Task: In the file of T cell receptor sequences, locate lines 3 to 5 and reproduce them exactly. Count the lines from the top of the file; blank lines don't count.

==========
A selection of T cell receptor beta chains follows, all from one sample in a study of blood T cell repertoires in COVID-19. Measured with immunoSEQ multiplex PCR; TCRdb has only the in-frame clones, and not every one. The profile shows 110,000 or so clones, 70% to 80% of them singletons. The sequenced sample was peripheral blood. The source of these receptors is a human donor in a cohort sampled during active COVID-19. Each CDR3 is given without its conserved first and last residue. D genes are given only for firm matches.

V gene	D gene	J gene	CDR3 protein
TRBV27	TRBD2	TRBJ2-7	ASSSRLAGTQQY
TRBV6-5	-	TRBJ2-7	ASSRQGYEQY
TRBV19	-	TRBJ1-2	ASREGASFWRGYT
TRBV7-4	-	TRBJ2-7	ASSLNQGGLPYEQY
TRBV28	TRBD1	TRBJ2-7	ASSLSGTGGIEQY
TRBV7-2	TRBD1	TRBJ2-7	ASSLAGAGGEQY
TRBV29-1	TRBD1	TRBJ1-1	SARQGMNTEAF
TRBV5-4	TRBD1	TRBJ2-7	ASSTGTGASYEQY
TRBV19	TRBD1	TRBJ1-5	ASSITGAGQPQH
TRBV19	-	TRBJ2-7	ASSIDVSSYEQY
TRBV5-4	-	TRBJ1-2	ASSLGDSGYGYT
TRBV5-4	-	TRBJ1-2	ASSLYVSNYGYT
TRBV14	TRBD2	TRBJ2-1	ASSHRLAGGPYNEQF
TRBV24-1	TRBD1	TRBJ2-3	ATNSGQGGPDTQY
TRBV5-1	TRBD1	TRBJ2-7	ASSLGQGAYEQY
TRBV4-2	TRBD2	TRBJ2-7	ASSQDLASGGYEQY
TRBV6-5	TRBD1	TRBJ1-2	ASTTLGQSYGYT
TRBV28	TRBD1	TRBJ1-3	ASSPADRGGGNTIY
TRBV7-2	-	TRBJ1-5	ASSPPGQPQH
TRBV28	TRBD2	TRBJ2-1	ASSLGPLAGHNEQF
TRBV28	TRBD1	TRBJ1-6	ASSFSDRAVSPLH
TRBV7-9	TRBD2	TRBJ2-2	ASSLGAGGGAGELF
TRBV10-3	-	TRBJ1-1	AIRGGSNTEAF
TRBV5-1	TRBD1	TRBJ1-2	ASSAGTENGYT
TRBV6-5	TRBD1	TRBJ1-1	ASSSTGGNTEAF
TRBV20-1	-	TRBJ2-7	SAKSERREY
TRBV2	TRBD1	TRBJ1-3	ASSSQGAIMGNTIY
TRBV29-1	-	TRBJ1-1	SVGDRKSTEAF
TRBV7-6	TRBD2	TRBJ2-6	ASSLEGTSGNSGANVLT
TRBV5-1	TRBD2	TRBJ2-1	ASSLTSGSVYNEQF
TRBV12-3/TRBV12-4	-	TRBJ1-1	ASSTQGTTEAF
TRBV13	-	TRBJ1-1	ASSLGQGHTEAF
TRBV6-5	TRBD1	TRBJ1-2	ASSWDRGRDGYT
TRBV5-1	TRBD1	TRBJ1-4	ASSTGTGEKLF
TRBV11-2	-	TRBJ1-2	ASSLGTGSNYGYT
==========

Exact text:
TRBV27	TRBD2	TRBJ2-7	ASSSRLAGTQQY
TRBV6-5	-	TRBJ2-7	ASSRQGYEQY
TRBV19	-	TRBJ1-2	ASREGASFWRGYT